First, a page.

The Limber Side of Reagan

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Politics & Government

Our Secular Fathers

"Religion and the Founders" by John Patrick Diggins, in Partisan Review (Summer 2001), Boston Univ., 236 Bay State Rd., Boston, Mass. 02215.

Diggins reminds us that several candidates in the 2000 American presidential election made sure to let the public know that they were running with Jesus. Asked to name his favorite philosopher, George W. Bush answered "Christ." The reason? "He changed my heart." Al Gore volunteered that whenever he is faced with a difficult decision, he asks himself, "What would Jesus do?" Even Joseph Lieberman, an Orthodox Jew, said that we should look for spiritual guidance to the "compassion and love of Jesus of Nazareth." All three men put themselves squarely in the tradition of politicians who want to make a case for religion in American political culture. Diggins, a historian at the Graduate Center of the City University of New York and the author of The Proud Decades: America in War and Peace, 1941–1960 (1988), wonders whether any of them understands the real message of Christ and Christianity. Jesus urged his followers to lead lives of self-effacement, which is not exactly a characteristic we associate with politicians.

Diggins is especially suspicious of attempts by American politicians to link their religiosity to the Founding Fathers. He remarks on how absurd the delegates to the Constitutional Convention in 1787 would have found the notion of asking what Jesus would do in their place—and how fortunate it was for the country that the "Founding Fathers neither allowed Christ to influence their minds nor stopped to ask Gore’s question after the Boston Massacre of 1770, when British Redcoats slaughtered American colonists. Had they followed the gentle Jesus and his Sermon on the Mount, they would have ‘turned the other cheek’ instead of taking up muskets."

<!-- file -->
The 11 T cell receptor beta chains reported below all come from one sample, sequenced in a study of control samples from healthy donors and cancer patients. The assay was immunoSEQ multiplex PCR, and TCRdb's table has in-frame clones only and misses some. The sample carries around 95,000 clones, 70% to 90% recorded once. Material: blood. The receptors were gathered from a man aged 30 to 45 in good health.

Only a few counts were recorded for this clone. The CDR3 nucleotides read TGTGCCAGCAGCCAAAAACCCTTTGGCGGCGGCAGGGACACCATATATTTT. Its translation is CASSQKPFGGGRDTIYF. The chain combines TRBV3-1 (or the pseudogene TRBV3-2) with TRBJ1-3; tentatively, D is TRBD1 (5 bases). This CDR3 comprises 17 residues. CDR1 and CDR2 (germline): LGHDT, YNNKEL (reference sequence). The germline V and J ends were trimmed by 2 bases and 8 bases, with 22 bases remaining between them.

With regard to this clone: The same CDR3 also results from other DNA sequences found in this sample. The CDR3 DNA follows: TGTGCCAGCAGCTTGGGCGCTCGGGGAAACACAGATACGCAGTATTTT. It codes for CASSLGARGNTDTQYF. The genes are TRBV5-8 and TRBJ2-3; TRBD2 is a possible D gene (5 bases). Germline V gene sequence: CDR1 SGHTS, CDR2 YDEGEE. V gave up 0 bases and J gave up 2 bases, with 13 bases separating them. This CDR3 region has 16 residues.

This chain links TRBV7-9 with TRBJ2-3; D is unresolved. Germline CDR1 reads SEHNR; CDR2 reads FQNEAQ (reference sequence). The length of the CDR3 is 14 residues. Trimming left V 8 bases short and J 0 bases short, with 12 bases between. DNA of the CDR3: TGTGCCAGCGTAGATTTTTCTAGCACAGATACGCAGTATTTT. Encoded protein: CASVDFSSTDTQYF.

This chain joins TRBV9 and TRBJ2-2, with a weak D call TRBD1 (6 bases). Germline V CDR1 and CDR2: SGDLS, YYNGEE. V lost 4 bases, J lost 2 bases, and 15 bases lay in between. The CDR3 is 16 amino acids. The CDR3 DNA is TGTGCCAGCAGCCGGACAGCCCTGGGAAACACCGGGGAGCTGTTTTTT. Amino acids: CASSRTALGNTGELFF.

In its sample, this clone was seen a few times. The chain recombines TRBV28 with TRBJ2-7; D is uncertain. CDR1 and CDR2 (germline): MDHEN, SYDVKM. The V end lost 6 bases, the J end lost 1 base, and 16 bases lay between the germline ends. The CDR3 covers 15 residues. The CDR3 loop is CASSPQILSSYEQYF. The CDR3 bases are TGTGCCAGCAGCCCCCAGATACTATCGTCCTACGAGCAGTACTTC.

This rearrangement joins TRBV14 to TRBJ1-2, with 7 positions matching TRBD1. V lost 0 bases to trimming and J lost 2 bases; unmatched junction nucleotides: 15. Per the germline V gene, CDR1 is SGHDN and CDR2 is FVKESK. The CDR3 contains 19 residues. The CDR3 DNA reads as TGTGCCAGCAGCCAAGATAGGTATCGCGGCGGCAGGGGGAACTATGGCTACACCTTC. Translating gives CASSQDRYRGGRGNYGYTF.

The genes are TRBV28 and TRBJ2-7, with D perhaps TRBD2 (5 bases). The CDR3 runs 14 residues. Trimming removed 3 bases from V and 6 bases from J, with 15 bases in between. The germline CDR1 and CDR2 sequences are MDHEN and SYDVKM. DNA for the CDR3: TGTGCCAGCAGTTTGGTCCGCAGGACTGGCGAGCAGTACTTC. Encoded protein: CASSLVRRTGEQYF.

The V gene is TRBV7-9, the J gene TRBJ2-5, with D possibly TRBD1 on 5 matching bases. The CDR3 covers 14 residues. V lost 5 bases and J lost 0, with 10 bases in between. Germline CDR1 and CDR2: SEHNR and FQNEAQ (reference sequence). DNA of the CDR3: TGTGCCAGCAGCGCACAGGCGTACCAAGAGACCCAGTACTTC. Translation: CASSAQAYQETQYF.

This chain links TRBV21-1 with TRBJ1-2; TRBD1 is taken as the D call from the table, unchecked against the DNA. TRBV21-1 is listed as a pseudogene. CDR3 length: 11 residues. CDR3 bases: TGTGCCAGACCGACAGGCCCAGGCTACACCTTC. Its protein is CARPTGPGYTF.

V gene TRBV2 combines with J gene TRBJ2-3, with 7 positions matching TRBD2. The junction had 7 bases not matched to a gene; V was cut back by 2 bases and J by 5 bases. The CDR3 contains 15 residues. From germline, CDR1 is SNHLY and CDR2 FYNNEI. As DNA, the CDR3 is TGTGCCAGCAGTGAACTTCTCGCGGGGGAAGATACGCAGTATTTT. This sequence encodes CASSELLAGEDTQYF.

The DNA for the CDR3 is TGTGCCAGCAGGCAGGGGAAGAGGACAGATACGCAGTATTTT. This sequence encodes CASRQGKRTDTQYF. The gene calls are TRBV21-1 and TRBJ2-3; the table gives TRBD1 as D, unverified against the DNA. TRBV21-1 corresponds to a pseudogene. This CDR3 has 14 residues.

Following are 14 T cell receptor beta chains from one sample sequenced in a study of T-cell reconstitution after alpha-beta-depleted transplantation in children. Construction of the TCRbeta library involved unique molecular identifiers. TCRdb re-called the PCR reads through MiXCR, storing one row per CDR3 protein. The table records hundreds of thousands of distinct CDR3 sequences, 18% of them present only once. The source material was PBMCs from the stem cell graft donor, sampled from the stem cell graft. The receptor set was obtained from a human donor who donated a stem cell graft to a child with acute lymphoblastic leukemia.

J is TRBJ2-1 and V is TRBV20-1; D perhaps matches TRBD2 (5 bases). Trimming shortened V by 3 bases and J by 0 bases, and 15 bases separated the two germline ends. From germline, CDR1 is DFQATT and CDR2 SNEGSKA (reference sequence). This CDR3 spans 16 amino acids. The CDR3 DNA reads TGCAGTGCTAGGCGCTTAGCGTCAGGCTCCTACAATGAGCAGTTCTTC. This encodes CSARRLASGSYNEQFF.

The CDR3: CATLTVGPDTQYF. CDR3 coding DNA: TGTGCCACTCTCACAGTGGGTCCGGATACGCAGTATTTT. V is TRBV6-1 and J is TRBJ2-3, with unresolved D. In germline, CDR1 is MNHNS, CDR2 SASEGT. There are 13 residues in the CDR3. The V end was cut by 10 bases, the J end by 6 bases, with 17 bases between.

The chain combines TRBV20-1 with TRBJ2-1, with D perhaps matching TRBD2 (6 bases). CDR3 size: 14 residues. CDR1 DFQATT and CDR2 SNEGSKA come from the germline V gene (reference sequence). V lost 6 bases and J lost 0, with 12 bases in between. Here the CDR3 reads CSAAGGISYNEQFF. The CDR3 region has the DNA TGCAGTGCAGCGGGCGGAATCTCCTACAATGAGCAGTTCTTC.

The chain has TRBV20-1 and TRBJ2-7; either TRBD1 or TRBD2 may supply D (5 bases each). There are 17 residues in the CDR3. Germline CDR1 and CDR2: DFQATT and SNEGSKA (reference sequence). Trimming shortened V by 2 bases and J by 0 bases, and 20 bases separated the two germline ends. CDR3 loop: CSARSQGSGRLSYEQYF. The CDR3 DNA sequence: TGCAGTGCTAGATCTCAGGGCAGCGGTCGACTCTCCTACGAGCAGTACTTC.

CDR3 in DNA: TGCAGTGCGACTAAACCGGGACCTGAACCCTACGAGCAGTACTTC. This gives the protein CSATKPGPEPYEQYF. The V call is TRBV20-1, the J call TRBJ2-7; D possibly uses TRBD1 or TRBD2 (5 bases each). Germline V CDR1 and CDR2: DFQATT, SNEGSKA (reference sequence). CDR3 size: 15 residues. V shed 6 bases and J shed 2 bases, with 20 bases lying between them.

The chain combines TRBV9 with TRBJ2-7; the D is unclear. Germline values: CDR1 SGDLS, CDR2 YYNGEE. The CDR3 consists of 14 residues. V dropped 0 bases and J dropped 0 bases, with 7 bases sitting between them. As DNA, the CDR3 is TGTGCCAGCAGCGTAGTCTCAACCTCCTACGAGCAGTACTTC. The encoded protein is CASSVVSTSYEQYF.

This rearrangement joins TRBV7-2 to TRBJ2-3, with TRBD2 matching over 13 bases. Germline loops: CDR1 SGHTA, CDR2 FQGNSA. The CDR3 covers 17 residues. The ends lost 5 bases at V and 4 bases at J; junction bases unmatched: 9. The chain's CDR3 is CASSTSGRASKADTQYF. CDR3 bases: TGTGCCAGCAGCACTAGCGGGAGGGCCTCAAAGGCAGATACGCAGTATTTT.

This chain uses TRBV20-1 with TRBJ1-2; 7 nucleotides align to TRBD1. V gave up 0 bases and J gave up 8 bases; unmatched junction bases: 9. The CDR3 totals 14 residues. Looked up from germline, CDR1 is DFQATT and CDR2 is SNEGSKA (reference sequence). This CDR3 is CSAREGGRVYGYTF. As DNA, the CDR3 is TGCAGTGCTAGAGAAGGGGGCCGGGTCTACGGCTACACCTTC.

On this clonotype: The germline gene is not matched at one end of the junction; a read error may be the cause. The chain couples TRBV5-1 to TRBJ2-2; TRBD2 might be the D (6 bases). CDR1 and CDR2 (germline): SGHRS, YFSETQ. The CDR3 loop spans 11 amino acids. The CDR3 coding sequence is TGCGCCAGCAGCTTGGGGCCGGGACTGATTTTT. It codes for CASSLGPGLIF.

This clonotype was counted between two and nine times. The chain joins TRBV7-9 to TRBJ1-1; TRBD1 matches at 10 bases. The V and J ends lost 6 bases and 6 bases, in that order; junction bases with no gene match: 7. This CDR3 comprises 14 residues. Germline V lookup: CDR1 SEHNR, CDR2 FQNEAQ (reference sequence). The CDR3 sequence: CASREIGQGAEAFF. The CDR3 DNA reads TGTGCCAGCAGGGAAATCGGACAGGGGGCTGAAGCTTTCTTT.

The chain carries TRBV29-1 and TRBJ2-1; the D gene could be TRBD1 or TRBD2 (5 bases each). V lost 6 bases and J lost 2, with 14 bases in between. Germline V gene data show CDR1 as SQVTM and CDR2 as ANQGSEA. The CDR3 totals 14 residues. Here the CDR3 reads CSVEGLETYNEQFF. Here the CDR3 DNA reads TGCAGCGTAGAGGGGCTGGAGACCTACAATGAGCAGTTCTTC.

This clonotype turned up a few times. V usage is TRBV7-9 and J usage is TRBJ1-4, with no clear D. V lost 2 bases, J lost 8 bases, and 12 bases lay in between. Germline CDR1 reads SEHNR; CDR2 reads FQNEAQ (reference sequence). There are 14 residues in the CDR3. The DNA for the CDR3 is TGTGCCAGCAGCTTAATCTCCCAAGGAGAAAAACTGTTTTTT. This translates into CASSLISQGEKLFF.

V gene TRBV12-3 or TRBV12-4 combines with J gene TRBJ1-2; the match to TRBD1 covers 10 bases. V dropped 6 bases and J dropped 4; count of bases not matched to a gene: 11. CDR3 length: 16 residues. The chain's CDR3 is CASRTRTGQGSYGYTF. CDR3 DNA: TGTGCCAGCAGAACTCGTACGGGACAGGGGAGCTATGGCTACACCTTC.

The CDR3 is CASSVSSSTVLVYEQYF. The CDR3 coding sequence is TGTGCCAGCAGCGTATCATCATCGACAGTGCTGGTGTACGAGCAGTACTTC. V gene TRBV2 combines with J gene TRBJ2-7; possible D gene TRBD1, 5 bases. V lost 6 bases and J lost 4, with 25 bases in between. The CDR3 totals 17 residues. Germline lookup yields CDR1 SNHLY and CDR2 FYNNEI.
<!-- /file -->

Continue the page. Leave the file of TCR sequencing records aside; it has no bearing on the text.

Diggins regrets that the public today seems too little aware of the break America’s founders made with religion when they wrote in the spirit of the Enlightenment. "Thinkers like Ben Franklin were thrilled to see nature take the place of the supernatural and science replace religion," he notes, and John Adams said that America’s 13 colonies and their new constitutions were "founded on the natural authority of the people alone, without a pretense of miracle or mystery." Thomas Paine, who wrote Common Sense (1776), was also the author of The Age of Reason (1794), in which he urged America to leave religion to the Middle Ages. Thomas Jefferson’s Declaration of Independence drew on the philosophy of John Locke, who thought that knowledge of God’s nature and "purposes" was beyond humanity’s reach. Alexander Hamilton and James Madison compared religious sects to political factions in their tendency to fanaticism, and they followed the skeptical David Hume in opting for a politics of "interest" rather than a politics of "zeal." In the Lockean America where the Republic was born, the role of the state was not to carry out God’s will but simply to protect life and property. For Diggins, to allow religion an important role in politics is to deny what America meant to the individuals who wrote the foundational documents of the United States.

The Limber Side of Reagan